Council tax in England for the financial year 2010/11 is expected to rise by the lowest percentage since 1993, according to a new survey.
However, this news has been met with concern from some quarters who are worried that such small increases in council tax will place financial strain on local authorities and force subsequent cuts to frontline services such as waste collections.
The survey carried out by the Chartered Institute of Finance and Accountancy in conjunction with the BBC shows that England will see an average rise of 1.8% for the Band D bill.
This means an average council tax bill in England will be around £1,438.72. Scottish councils are expected to maintain a council tax freeze while Welsh authorities are expected to raise the Band D average bill by around 3.6%.
CIPFA head of policy Ian Carruthers said: This 1.8% rise demonstrates that local politicians have generally heeded Government calls to avoid large increases.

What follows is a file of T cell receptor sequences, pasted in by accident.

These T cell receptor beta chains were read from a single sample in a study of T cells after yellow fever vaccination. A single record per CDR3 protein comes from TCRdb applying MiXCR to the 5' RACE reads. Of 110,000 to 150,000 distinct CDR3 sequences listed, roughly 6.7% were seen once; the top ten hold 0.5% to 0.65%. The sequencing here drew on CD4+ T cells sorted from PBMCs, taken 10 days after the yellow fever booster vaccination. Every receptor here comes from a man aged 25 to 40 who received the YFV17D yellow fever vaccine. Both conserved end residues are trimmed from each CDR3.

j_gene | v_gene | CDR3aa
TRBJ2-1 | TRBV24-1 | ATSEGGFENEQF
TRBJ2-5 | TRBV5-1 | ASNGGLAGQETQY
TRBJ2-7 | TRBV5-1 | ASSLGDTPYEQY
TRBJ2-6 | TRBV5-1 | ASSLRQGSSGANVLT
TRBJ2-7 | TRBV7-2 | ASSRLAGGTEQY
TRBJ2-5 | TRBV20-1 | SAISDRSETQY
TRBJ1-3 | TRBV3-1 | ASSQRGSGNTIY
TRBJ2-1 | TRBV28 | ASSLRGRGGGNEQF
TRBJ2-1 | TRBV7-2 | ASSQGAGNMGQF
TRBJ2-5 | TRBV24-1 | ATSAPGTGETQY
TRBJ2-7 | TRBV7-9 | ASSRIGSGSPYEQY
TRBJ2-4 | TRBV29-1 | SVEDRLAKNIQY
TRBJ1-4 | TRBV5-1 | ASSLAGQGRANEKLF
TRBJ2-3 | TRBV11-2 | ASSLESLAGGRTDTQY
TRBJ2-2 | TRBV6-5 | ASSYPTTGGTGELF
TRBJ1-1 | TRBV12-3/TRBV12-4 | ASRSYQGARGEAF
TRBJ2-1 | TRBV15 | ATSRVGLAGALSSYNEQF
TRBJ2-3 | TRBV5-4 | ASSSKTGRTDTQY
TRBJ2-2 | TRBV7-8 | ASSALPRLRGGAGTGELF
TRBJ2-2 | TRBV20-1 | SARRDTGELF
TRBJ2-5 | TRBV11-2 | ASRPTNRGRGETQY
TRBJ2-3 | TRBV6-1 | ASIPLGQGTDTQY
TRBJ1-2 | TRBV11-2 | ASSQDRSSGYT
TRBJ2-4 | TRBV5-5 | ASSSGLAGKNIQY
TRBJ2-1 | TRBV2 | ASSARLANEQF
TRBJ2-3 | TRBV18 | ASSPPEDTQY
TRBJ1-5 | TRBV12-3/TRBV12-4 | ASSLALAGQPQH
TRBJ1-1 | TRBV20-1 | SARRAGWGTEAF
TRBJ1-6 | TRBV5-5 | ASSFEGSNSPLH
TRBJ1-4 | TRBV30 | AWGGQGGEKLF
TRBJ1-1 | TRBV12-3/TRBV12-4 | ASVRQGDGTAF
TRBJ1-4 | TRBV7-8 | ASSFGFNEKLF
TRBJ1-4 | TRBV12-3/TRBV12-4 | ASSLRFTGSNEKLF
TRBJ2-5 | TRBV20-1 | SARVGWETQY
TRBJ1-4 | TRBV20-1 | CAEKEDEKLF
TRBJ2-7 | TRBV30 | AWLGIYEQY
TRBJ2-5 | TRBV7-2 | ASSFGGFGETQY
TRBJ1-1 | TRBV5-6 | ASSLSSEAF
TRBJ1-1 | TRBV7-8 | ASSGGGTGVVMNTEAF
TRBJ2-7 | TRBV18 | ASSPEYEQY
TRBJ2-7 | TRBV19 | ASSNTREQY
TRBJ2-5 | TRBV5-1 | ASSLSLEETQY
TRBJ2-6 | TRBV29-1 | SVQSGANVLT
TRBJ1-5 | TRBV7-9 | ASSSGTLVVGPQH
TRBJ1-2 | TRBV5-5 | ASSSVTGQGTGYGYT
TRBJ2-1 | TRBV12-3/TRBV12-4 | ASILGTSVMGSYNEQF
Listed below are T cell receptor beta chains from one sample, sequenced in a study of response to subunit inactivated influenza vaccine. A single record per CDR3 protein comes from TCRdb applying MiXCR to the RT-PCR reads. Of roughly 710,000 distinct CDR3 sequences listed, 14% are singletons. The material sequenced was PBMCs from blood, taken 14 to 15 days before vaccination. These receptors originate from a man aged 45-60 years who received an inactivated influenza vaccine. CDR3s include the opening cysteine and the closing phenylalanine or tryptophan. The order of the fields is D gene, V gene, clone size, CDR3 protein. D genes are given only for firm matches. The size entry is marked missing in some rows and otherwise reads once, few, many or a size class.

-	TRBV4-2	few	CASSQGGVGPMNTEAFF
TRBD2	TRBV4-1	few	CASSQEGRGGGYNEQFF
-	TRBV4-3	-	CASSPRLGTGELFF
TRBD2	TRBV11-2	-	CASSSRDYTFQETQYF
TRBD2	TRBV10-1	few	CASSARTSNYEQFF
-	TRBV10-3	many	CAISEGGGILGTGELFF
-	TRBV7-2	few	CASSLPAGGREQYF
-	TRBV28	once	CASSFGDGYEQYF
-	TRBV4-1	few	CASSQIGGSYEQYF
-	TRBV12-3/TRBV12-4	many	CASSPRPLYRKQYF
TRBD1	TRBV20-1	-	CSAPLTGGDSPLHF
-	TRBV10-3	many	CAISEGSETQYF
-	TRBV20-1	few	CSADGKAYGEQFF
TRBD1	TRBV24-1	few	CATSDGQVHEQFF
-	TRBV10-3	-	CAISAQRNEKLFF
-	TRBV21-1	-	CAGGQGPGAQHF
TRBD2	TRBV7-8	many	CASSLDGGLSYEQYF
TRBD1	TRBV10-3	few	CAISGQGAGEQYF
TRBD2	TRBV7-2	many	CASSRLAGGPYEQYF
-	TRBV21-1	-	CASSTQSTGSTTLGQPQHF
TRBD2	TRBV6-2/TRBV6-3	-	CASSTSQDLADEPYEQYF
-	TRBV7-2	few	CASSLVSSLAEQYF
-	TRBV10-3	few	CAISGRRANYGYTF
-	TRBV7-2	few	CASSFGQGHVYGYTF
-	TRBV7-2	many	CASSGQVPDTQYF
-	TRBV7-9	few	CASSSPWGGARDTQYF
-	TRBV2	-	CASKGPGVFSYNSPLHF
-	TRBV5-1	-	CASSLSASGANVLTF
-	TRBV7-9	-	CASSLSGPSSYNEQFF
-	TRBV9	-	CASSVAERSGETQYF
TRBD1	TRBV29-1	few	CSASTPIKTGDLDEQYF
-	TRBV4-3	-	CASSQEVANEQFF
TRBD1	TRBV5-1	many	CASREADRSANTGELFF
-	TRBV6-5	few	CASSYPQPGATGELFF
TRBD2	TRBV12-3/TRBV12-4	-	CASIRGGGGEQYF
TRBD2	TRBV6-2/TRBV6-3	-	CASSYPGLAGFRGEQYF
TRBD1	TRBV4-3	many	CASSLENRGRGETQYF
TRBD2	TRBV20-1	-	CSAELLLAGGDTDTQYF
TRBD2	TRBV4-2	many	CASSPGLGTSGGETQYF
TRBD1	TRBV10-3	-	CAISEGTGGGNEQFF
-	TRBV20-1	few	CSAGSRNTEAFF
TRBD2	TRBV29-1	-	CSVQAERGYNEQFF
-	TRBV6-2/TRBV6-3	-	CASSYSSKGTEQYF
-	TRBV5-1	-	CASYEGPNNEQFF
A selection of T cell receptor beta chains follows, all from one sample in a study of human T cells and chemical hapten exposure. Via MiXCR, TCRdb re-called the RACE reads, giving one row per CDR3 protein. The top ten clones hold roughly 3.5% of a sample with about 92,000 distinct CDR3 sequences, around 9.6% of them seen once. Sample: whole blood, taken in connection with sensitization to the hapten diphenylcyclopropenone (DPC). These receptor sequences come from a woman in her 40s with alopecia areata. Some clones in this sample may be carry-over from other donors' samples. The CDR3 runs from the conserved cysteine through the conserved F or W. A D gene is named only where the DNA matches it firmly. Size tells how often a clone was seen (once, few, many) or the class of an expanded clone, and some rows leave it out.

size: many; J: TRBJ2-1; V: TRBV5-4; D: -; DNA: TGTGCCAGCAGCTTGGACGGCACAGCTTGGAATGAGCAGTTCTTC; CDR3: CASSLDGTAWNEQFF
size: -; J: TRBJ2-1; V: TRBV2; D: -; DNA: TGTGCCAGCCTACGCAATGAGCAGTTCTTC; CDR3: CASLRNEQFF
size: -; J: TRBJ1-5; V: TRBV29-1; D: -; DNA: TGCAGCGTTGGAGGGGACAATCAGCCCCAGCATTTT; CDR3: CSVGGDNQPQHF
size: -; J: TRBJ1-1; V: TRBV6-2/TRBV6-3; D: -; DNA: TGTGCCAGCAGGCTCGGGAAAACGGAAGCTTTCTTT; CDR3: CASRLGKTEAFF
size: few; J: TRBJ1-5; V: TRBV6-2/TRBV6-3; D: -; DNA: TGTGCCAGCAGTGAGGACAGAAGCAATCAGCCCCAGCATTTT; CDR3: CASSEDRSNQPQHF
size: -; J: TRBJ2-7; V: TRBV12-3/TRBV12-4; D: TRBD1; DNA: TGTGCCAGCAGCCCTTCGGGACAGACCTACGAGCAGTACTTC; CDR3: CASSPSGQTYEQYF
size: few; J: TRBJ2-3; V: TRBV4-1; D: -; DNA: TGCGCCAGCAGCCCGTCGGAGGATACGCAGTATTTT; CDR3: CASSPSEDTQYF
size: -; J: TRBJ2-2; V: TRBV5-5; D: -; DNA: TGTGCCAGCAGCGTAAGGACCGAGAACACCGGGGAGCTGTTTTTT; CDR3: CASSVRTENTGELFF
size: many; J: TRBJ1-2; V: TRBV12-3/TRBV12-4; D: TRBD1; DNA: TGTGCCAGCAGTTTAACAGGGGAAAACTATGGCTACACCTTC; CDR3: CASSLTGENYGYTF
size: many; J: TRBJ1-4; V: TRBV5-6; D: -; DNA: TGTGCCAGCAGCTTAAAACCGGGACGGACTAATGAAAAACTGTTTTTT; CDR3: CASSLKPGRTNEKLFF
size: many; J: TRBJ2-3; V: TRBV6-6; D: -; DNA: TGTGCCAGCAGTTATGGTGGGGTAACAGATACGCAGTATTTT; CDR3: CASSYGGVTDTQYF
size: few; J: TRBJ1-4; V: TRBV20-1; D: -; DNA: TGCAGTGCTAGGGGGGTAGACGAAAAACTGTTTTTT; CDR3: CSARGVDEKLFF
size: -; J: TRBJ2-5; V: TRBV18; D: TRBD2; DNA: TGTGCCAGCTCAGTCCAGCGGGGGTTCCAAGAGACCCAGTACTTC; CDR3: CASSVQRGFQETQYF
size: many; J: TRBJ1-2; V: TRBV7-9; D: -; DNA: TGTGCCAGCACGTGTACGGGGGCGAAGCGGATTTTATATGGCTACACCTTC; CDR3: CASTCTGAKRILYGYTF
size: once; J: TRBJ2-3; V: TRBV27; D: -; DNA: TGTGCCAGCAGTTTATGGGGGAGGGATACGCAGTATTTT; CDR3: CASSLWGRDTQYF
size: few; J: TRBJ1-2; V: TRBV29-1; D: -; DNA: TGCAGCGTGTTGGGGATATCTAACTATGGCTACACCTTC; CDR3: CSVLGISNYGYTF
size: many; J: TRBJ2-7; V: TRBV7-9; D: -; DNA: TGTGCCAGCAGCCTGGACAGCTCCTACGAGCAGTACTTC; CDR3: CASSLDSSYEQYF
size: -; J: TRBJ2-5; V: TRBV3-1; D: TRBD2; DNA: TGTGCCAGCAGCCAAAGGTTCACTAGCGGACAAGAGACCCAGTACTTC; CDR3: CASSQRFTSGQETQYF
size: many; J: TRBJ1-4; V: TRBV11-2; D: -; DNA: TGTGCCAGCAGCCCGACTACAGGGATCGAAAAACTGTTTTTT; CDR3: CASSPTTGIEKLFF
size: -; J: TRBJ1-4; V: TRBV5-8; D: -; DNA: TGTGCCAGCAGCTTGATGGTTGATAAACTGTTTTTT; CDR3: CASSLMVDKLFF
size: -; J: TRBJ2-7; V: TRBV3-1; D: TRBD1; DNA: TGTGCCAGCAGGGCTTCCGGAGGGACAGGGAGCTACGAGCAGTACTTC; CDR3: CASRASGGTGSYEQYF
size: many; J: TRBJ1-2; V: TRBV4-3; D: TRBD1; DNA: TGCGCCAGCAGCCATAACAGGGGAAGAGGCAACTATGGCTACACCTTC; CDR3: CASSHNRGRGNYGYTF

However, councils will be facing increasing financial pressures in the coming years, which could result in cuts in some services.
UNISON general secretary Dave Prentis said: The human cost of keeping council tax down is huge. It means hitting frontline services hard.
However, the Local Government Association does not share this sentiment. LGA vice-chairman Sir Jeremy Beecham said: Everyone is facing a squeeze on their finances in the current economic climate and no one likes paying council tax. That is why councils have been doing all they can to keep council tax rises to a minimum.
Councils have had to take tough decisions to carefully balance the need to protect essential frontline services while providing value for money for the taxpayer.
Local authorities understand that money is tight for everyone and deserve credit for keeping council tax rises lower than ever before.
The LGA also believes that these low rises in council tax will not mean that local authorities will need to cut back on refuse collection or waste services.
An LGA spokesman said: Councils have a duty to pick up bins and recession or no recession they will continue to do so.
Councils are aware that investment in waste services is important in order to avoid landfill taxes so they will be very reluctant to spend less on those areas.